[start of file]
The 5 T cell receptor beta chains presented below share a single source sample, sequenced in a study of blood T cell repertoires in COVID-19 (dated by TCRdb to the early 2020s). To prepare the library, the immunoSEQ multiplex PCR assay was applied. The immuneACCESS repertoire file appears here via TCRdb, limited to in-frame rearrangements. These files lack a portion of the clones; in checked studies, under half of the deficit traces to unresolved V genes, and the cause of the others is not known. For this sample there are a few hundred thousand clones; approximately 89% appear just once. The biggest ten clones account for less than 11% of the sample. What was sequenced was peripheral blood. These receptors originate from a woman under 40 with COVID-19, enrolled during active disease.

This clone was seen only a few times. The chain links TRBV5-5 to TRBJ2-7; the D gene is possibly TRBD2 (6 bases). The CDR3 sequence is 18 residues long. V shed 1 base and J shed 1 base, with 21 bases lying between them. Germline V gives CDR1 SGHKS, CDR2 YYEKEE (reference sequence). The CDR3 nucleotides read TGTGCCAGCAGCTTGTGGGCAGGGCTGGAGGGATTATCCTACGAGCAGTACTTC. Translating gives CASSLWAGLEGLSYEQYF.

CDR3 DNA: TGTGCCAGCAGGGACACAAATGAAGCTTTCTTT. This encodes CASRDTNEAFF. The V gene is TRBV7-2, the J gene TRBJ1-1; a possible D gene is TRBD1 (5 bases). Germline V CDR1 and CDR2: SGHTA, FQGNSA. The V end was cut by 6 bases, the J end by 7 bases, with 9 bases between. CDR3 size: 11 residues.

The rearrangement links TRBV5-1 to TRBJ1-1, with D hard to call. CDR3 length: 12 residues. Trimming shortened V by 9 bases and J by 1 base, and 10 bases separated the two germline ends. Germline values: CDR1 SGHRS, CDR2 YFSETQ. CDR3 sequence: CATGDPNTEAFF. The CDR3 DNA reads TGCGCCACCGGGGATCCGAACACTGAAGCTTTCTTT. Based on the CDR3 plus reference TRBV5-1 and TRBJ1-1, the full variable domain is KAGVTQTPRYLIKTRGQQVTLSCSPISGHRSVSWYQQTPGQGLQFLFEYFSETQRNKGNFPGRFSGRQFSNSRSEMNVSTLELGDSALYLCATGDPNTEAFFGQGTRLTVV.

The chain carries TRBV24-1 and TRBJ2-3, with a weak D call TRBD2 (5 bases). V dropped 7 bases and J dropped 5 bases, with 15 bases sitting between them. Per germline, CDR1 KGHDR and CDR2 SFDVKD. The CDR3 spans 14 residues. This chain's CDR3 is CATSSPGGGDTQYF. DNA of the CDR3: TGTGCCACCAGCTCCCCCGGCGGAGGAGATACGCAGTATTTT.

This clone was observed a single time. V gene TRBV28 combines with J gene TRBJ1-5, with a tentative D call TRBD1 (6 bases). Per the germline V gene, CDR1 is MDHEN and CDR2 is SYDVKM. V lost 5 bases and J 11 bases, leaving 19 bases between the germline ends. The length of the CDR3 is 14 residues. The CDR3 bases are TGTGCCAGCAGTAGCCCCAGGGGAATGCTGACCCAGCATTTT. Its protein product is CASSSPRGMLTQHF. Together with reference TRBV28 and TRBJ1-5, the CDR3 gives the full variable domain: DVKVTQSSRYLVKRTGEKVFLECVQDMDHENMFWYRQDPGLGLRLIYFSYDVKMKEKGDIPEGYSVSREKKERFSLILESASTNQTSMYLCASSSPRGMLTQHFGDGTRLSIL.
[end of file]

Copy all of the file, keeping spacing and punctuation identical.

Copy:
The 5 T cell receptor beta chains presented below share a single source sample, sequenced in a study of blood T cell repertoires in COVID-19 (dated by TCRdb to the early 2020s). To prepare the library, the immunoSEQ multiplex PCR assay was applied. The immuneACCESS repertoire file appears here via TCRdb, limited to in-frame rearrangements. These files lack a portion of the clones; in checked studies, under half of the deficit traces to unresolved V genes, and the cause of the others is not known. For this sample there are a few hundred thousand clones; approximately 89% appear just once. The biggest ten clones account for less than 11% of the sample. What was sequenced was peripheral blood. These receptors originate from a woman under 40 with COVID-19, enrolled during active disease.

This clone was seen only a few times. The chain links TRBV5-5 to TRBJ2-7; the D gene is possibly TRBD2 (6 bases). The CDR3 sequence is 18 residues long. V shed 1 base and J shed 1 base, with 21 bases lying between them. Germline V gives CDR1 SGHKS, CDR2 YYEKEE (reference sequence). The CDR3 nucleotides read TGTGCCAGCAGCTTGTGGGCAGGGCTGGAGGGATTATCCTACGAGCAGTACTTC. Translating gives CASSLWAGLEGLSYEQYF.

CDR3 DNA: TGTGCCAGCAGGGACACAAATGAAGCTTTCTTT. This encodes CASRDTNEAFF. The V gene is TRBV7-2, the J gene TRBJ1-1; a possible D gene is TRBD1 (5 bases). Germline V CDR1 and CDR2: SGHTA, FQGNSA. The V end was cut by 6 bases, the J end by 7 bases, with 9 bases between. CDR3 size: 11 residues.

The rearrangement links TRBV5-1 to TRBJ1-1, with D hard to call. CDR3 length: 12 residues. Trimming shortened V by 9 bases and J by 1 base, and 10 bases separated the two germline ends. Germline values: CDR1 SGHRS, CDR2 YFSETQ. CDR3 sequence: CATGDPNTEAFF. The CDR3 DNA reads TGCGCCACCGGGGATCCGAACACTGAAGCTTTCTTT. Based on the CDR3 plus reference TRBV5-1 and TRBJ1-1, the full variable domain is KAGVTQTPRYLIKTRGQQVTLSCSPISGHRSVSWYQQTPGQGLQFLFEYFSETQRNKGNFPGRFSGRQFSNSRSEMNVSTLELGDSALYLCATGDPNTEAFFGQGTRLTVV.

The chain carries TRBV24-1 and TRBJ2-3, with a weak D call TRBD2 (5 bases). V dropped 7 bases and J dropped 5 bases, with 15 bases sitting between them. Per germline, CDR1 KGHDR and CDR2 SFDVKD. The CDR3 spans 14 residues. This chain's CDR3 is CATSSPGGGDTQYF. DNA of the CDR3: TGTGCCACCAGCTCCCCCGGCGGAGGAGATACGCAGTATTTT.

This clone was observed a single time. V gene TRBV28 combines with J gene TRBJ1-5, with a tentative D call TRBD1 (6 bases). Per the germline V gene, CDR1 is MDHEN and CDR2 is SYDVKM. V lost 5 bases and J 11 bases, leaving 19 bases between the germline ends. The length of the CDR3 is 14 residues. The CDR3 bases are TGTGCCAGCAGTAGCCCCAGGGGAATGCTGACCCAGCATTTT. Its protein product is CASSSPRGMLTQHF. Together with reference TRBV28 and TRBJ1-5, the CDR3 gives the full variable domain: DVKVTQSSRYLVKRTGEKVFLECVQDMDHENMFWYRQDPGLGLRLIYFSYDVKMKEKGDIPEGYSVSREKKERFSLILESASTNQTSMYLCASSSPRGMLTQHFGDGTRLSIL.